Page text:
In this case: S1=15, S2=12, S3=10, S4=9, S5=8, and S6=6.

Given that the total value of the shipments on the first truck is greater than 1/2*60=30.

(1) S2 and S4 were shipped on the first truck. S2+S4=12+9=21. Since the value of the shipments on the first truck is greater than 30, then S3=10 may or may not be on the first truck. Not sufficient.

(2) S1 and S6 were shipped on the second truck. S1+S6=15+6=21. S3 cannot be on that truck sine in this case the value of the shipments on the second truck would be 31, which would mean that the value of the shipments on the first truck was 29<30. Thus S3 was shipped on the first truck. Sufficient.

Answer: B.

Can you pls point to similar questions if you know any. Thanks

Six shipments of machine parts were shipped from a factory [#permalink]

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09 Nov 2015, 09:47

2 min approach to this problem. Remember the cardinal rule of decimals and fractions. Use decimals for addition and subtraction. This question is testing if you know apprx decimal values of common fractions so s1=25%, s2=20%, s3=16.66%, s4=15%, s5=13.33%, s6=10%. I guess almost all of these are given in most of the standard prep books except maybe for s5. Here is how I got s5: 1/5=20% -->1/15=6.66-->2/15=13.33.

1)s2+s4=35% on the 1st truck. So s1 or s3 could get us past 50%. NSuff 2)s1+s6=35% on the 2nd truck. s3 cant be on the second truck as it will take force the proportion on it past 50%. SUFF

Ans: B
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Re: Six shipments of machine parts were shipped from a factory [#permalink]

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28 Jul 2016, 06:17

Top Contributor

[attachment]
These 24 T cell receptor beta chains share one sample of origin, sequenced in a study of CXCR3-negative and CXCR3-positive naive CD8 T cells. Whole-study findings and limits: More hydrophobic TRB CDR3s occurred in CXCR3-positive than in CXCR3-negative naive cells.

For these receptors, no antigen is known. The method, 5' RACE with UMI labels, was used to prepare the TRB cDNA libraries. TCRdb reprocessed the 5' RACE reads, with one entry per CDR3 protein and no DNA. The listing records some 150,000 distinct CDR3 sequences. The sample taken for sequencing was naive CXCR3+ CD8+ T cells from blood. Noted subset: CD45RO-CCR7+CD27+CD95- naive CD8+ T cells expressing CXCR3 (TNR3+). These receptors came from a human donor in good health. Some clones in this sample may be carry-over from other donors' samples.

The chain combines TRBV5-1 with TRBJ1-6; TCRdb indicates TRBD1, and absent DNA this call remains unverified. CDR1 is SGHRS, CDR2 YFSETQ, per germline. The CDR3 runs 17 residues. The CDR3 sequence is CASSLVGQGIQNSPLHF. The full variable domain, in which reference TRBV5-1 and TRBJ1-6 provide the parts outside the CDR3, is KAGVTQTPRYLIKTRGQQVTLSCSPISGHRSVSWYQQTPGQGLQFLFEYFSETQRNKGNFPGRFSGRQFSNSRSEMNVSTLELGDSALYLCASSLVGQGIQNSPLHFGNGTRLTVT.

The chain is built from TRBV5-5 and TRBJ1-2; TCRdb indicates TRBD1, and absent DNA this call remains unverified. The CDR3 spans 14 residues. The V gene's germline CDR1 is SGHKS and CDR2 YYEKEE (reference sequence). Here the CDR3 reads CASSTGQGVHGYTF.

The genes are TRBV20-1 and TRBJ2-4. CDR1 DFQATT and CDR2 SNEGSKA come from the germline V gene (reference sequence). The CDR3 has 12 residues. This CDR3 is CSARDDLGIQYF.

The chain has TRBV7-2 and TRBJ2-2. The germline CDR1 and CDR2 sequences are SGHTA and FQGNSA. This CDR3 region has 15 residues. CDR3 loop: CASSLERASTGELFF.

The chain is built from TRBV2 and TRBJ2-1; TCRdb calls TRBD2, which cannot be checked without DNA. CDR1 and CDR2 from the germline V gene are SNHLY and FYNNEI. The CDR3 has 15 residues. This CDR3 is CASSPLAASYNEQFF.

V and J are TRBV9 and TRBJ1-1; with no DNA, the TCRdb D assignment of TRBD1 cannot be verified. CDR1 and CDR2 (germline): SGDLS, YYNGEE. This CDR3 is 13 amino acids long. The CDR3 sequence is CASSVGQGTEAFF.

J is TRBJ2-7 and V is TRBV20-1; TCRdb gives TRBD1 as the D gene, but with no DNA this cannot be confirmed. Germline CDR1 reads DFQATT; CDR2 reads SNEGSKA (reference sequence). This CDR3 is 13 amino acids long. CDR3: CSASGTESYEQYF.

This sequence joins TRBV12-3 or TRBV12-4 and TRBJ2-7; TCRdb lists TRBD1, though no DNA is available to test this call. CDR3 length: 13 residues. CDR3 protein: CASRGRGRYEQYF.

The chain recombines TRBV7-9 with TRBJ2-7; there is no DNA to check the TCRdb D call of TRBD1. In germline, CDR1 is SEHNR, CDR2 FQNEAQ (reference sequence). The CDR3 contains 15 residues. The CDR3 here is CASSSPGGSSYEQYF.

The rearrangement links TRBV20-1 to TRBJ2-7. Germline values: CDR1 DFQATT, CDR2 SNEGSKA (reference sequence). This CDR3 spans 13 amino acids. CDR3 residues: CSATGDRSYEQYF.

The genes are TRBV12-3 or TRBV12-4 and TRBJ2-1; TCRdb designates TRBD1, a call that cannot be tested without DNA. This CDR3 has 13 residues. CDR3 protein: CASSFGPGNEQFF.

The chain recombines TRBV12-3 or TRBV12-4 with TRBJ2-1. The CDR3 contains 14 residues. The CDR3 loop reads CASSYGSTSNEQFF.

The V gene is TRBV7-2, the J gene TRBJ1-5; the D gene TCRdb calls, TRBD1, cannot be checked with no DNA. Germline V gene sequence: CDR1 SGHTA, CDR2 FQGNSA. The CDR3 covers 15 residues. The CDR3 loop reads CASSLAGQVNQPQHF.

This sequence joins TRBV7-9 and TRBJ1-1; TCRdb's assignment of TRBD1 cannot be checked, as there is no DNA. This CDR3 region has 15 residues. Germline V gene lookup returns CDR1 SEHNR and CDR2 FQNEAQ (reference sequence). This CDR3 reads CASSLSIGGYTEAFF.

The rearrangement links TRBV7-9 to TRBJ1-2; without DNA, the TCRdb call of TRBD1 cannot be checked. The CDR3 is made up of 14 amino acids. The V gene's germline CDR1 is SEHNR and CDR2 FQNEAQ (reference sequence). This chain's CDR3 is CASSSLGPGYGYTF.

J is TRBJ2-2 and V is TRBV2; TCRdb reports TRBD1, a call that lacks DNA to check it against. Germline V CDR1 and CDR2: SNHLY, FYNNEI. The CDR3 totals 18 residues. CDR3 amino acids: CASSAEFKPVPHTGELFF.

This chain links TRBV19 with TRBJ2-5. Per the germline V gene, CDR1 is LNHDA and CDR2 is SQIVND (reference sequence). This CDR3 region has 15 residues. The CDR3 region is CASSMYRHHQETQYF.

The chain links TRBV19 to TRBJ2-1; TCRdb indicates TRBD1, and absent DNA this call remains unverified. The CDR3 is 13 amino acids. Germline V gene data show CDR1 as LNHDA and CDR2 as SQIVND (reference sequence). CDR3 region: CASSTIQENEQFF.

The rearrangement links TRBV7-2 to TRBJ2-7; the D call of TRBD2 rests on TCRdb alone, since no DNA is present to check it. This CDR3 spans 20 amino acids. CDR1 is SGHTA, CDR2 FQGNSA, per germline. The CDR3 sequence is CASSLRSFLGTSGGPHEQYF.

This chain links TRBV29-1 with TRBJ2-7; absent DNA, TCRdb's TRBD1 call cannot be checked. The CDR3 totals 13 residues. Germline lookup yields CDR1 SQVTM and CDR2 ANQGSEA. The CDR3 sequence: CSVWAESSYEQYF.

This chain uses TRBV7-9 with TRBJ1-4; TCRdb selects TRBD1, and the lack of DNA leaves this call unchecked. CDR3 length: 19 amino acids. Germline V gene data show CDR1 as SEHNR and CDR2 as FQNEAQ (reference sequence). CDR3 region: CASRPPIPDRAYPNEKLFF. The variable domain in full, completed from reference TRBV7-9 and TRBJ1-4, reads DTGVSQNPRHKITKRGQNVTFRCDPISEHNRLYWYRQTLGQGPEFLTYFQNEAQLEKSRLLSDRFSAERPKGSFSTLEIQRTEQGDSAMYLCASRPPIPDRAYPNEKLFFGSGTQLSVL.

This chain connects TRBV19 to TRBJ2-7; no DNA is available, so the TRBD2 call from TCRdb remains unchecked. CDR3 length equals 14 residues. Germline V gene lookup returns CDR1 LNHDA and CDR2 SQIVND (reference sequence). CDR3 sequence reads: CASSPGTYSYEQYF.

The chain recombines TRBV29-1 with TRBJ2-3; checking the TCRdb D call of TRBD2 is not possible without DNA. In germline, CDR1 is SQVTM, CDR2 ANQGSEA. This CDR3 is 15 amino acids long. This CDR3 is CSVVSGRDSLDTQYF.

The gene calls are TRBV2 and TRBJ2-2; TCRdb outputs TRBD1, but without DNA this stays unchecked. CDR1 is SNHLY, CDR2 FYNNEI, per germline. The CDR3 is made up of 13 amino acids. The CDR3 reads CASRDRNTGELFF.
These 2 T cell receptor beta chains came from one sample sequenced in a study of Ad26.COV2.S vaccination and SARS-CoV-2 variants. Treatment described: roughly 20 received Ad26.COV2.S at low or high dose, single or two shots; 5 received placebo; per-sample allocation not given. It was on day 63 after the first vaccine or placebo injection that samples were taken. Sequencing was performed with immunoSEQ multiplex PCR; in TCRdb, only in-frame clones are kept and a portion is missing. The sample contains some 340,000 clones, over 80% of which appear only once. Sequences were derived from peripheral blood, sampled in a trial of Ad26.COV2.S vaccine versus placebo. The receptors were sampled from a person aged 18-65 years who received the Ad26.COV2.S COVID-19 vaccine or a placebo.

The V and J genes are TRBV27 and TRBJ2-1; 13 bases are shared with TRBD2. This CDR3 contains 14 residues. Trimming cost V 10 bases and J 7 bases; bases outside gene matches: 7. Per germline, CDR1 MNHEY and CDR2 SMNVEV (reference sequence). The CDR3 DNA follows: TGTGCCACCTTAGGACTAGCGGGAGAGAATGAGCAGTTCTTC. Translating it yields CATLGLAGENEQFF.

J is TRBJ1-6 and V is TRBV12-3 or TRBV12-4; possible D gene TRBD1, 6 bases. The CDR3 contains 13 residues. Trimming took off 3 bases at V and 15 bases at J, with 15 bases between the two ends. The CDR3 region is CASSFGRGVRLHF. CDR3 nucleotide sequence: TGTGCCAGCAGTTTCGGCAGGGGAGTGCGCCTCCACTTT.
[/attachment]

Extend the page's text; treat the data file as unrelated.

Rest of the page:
Walkabout wrote:

Attachment:

Table.png

Six shipments of machine parts were shipped from a factory on two trucks, with each shipment entirely on one of the trucks. Each shipment was labeled either S1, S2, S3, S4, S5, or S6. The table shows the value of each shipment as a fraction of the total value of the six shipments. If the shipments on the first truck had a value greater than 1/2 of the total value of the six shipments, was S3 shipped on the first truck?

(1) S2 and S4 were shipped on the first truck. (2) S1 and S6 were shipped on the second truck.

Target question:Was S3 shipped on the first truck?

Given: The shipments on the first truck had a value greater than 1/2 of the total value of the six shipments

It might help to first convert the fractions to decimals. S1=0.25 S2=0.2 S3=0.17 (approx) S4=0.15 S5=0.13 (approx) S6=0.1

Statement 1: S2 and S4 were shipped on the first truck. First truck has 0.2 + 0.15 = 0.35 Since the first truck holds more than 0.5, S3 may or may not be on that truck. For example, consider these two possible cases: case a: first truck holds S2, S3 and S4, and second truck holds S1, S5 and S6, case b: first truck holds S1, S2, and S4, and second truck holds S3, S5 and S6, As we can see, it's possible for S3 to be on EITHER truck 1 OR truck 2 Since we can answer the target question with certainty, statement 1 is SUFFICIENT

Statement 2: S1 and S6 were shipped on the second truck Second truck has 0.25 + 0.1 = 0.35 Since the first truck holds more than 0.5, the second truck must have less than 0.5 Since S3 = 0.17, S3 cannot be on the second truck, otherwise the second truck would have more than 0.5 Since S3 cannot be on the second truck, we can be certain that S3 is on the first truck. Since we cannot answer the target question with certainty, statement 2 is NOT SUFFICIENT